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Leaders make work work like it was meant to work

A couple of years ago, one of the best-selling books in France was a humorous take on working life called Bonjour Paresse (Hello Laziness).
 

Just a few quotes reveal the general thrust of the book:

• “You’re a modern day slave. There’s no scope for personal fulfilment. You work for your pay-check at the end of the month, full stop.”

• “It's pointless to try to change the system. Opposing it simply makes it stronger.”

• “What you do is pointless. You can be replaced from one day to the next by any cretin sitting next to you. So work as little as possible...”

People laugh at The Office and Dilbert for the same reason, recognising the dismal truths in the parodies. Cynicism has become endemic in the workplace.
 

People need a purpose beyond mere material needs and wants, one that relates to personal growth and respect for the contribution they make. It is the responsibility of leaders to ensure people have that sense of purpose.

In my own surveys, I’m concerned but not surprised to see how many people suffer from Mondayitis, a sure sign that people are disillusioned and demoralised. No wonder a recent survey in the US found that only 29 percent of workers actually feel engaged at work.

Dr Lawrence Peter summed it up by noting that “Many people stop looking for work when they find a job.” But humour aside, this is obviously a serious matter, and negative attitudes to work are a direct challenge to leaders


So what is work?
Human beings have never been sure about how to define work. 2500 years ago, the Bhagavad-Gita told us that “What is work, and what is not work, are questions that perplex the wisest of men.” The dictionary defines work as being occupied in business or labour, or any effort directed to a purpose. Work can be understood as all compulsory activities, or all tasks required for securing subsistence needs, or perhaps all legal efforts to satisfy economic needs and wants.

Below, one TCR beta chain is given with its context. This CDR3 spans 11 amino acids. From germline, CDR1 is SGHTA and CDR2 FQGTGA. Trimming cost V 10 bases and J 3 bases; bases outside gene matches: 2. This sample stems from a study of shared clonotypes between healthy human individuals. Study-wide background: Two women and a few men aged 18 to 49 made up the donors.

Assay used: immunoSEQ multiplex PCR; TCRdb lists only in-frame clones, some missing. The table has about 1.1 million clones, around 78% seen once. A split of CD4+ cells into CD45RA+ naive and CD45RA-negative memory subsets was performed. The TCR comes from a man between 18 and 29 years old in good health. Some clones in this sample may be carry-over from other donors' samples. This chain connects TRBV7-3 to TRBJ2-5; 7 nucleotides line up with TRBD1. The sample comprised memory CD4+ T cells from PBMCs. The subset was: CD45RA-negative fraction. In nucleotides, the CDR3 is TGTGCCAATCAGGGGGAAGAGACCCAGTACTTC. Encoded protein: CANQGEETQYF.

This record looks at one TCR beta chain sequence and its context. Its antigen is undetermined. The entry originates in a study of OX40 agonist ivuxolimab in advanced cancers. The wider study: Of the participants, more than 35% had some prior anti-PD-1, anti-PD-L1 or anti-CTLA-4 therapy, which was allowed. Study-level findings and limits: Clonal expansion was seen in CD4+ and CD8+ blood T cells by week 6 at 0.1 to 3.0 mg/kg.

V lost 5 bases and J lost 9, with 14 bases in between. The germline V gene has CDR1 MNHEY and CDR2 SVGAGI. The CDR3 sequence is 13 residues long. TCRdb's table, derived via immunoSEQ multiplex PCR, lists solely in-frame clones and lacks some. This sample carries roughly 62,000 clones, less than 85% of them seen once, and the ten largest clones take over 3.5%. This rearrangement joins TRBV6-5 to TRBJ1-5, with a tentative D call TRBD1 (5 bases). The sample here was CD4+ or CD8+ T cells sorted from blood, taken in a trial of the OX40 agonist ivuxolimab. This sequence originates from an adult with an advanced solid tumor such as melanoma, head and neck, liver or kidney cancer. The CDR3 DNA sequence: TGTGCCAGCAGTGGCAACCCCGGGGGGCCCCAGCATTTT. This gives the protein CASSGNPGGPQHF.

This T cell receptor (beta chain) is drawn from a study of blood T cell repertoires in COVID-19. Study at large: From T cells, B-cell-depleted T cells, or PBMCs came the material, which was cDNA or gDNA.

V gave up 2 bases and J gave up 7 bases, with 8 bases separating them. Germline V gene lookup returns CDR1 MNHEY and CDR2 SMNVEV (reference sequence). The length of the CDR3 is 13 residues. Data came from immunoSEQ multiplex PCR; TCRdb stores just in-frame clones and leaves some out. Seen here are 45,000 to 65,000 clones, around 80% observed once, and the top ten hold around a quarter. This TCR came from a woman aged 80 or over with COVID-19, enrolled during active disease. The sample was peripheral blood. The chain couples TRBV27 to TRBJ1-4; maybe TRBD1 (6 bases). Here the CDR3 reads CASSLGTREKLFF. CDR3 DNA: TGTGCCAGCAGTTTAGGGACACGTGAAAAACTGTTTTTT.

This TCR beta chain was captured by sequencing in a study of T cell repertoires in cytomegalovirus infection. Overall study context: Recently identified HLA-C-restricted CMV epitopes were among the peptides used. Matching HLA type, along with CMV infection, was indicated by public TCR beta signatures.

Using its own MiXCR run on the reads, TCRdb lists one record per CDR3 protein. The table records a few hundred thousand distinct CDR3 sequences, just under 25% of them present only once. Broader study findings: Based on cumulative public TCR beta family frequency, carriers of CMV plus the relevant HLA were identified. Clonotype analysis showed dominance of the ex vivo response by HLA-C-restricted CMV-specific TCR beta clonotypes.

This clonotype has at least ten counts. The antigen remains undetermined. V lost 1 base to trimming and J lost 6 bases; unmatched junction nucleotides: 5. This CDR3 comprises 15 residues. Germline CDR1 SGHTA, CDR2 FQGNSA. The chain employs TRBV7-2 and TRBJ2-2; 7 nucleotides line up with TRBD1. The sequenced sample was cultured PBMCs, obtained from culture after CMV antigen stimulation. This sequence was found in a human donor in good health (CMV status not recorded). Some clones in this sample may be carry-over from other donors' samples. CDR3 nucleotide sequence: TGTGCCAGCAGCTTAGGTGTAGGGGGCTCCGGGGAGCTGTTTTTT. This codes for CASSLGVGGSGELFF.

Whatever we may think, work is generally accepted by sane and honest people as an essential test of character and a major source of self-respect.

 

It naturally involves effort and sacrifice, and it is one of the main avenues to the personal fulfilment all human beings seek.

That is why work is such an important part of our lives. Lawrence Perlman of Ceridian Corp. made the point with telling insight: “When you ask children what they want to be when they grow up, they don’t say I want a boring job where the only thing I look forward to is Friday.”

People under-performing or causing trouble in the workplace often has the same roots as young people engaging in destructive behaviour – boredom and a lack of self-respect. Meaningful work is essential for all people, and when they don’t have it, social dysfunction is a predictable consequence.

The missing factors of purpose and leisure

Sadly, attitudes to work have become badly corrupted. When asked why they work, most people respond with: “To pay the bills”, “To get rich”, or “To retire in comfort”.

These limited and misguided goals produce the disillusionment we see in the workplace. People need a purpose beyond mere material needs and wants, one that relates to personal growth and respect for the contribution they make. It is the responsibility of leaders to ensure people have that sense of purpose.

Sustaining that purpose week in and week out requires balance in one’s life. And that is only possible with leisure, which is today a badly misunderstood concept. The ancient Greek word for “leisure” is in fact where we get our word “school” from.

Leisure is meant to be time used for personal growth through reading, cultural activities, and sports. Television, partying, and being a spectator do not qualify in this regard. But people who are misled to believe that work on its own gives meaning to their existence can be forgiven for using their time so poorly, both in the workplace and out. We should not live to work; we should work to live.

Which would you rather have – an enthusiastic and efficient worker for eight hours, or a demoralised and deficient worker for ten? Leaders know the value of purpose and leisure in the lives of workers. But, of course, the misleaders are calling the shots at present.

 

Leaders make work work like it
was meant to work

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